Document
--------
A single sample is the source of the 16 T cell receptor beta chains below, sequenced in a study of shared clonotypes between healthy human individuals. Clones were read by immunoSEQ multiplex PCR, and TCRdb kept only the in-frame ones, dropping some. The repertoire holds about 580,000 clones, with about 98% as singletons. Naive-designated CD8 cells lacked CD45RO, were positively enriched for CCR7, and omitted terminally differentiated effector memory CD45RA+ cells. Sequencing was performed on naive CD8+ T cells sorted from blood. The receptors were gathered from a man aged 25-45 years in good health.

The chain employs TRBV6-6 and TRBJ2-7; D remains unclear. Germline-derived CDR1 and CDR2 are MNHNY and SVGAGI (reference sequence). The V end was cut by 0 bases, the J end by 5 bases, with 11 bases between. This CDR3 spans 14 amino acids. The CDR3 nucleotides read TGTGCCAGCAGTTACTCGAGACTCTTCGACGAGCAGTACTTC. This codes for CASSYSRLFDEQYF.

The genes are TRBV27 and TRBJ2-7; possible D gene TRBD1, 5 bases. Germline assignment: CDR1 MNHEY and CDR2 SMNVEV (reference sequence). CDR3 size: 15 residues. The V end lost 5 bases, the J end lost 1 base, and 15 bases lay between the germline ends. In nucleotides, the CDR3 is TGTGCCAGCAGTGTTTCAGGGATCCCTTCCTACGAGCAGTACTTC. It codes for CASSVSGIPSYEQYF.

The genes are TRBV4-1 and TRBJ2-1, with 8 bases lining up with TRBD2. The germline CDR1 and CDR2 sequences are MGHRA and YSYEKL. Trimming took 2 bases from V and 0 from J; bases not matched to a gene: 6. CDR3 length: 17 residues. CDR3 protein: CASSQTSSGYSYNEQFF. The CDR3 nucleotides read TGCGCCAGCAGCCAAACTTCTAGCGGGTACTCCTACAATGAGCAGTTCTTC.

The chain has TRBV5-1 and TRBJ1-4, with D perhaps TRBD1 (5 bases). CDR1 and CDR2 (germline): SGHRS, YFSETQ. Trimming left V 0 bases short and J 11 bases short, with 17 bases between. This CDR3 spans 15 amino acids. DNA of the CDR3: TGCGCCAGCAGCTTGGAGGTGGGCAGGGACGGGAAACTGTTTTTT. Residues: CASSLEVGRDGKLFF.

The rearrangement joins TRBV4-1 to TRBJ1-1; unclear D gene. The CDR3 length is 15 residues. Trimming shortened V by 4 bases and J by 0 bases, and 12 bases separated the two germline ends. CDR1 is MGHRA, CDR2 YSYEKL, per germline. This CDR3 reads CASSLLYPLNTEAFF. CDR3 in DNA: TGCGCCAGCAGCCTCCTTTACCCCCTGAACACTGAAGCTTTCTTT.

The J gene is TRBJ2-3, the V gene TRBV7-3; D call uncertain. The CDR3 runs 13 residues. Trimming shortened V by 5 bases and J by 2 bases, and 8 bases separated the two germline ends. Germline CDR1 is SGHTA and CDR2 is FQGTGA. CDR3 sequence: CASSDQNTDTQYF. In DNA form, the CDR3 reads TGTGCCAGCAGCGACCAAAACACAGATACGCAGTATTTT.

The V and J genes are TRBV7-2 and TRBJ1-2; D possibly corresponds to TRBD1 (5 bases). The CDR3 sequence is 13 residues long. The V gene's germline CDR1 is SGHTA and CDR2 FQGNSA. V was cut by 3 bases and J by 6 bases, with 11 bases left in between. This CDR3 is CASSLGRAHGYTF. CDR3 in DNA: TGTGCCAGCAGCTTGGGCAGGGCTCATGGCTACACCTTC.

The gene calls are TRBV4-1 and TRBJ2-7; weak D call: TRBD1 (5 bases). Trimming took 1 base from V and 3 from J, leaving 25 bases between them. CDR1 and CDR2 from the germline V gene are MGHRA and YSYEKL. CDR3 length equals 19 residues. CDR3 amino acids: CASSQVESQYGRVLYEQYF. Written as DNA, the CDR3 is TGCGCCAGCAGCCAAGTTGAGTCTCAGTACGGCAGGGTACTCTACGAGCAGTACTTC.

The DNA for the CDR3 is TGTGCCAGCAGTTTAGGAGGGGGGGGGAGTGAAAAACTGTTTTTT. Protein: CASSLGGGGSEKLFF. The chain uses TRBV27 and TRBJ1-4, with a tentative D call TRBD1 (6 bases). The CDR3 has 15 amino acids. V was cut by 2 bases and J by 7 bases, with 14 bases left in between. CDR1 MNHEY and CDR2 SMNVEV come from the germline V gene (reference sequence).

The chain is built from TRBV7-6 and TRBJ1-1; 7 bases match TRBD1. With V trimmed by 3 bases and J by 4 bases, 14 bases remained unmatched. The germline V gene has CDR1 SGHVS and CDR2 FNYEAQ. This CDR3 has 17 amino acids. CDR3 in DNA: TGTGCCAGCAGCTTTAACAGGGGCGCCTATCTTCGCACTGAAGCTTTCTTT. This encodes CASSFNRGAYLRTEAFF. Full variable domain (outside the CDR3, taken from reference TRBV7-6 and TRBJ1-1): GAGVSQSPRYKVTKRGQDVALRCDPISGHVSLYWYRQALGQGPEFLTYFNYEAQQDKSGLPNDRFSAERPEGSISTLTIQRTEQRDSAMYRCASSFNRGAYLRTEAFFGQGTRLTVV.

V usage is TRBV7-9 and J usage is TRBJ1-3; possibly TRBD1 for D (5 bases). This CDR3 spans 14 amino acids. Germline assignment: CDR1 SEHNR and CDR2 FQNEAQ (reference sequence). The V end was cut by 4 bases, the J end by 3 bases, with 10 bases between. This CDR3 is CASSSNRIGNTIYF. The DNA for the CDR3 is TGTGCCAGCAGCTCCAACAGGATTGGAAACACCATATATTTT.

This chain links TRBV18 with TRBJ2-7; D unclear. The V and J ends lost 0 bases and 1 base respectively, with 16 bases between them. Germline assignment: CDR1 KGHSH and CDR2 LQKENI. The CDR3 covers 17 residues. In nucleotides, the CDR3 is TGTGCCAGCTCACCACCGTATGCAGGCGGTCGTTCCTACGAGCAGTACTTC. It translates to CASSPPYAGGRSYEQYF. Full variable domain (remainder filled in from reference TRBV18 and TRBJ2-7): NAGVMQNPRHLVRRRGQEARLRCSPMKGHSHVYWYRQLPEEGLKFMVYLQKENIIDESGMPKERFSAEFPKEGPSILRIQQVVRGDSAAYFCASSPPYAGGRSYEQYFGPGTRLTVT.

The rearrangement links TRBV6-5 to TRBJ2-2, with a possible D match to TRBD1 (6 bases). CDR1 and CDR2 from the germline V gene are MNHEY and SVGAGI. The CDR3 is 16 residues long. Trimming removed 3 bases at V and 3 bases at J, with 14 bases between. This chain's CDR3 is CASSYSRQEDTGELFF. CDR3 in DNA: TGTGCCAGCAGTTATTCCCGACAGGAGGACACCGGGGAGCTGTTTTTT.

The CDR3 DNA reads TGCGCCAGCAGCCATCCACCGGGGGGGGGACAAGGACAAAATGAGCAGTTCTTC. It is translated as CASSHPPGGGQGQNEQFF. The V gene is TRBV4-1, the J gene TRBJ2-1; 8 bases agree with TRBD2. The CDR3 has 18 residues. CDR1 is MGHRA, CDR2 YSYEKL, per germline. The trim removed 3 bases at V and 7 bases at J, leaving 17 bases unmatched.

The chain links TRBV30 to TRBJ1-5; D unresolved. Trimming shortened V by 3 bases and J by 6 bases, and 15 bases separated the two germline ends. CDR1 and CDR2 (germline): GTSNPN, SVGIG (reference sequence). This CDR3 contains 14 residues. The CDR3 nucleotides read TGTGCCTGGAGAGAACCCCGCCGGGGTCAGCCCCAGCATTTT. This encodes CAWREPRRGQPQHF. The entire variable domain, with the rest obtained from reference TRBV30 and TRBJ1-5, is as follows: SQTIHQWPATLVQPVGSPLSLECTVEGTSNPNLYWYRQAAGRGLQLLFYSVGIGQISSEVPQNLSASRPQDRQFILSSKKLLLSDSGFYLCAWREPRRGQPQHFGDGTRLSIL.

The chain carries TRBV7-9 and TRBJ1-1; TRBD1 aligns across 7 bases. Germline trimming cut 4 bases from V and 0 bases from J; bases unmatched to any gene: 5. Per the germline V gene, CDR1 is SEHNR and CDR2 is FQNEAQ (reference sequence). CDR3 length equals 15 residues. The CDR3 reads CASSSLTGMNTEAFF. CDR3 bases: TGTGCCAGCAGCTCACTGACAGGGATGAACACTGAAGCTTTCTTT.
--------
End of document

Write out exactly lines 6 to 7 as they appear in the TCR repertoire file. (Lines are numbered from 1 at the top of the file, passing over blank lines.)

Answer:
The rearrangement joins TRBV4-1 to TRBJ1-1; unclear D gene. The CDR3 length is 15 residues. Trimming shortened V by 4 bases and J by 0 bases, and 12 bases separated the two germline ends. CDR1 is MGHRA, CDR2 YSYEKL, per germline. This CDR3 reads CASSLLYPLNTEAFF. CDR3 in DNA: TGCGCCAGCAGCCTCCTTTACCCCCTGAACACTGAAGCTTTCTTT.

The J gene is TRBJ2-3, the V gene TRBV7-3; D call uncertain. The CDR3 runs 13 residues. Trimming shortened V by 5 bases and J by 2 bases, and 8 bases separated the two germline ends. Germline CDR1 is SGHTA and CDR2 is FQGTGA. CDR3 sequence: CASSDQNTDTQYF. In DNA form, the CDR3 reads TGTGCCAGCAGCGACCAAAACACAGATACGCAGTATTTT.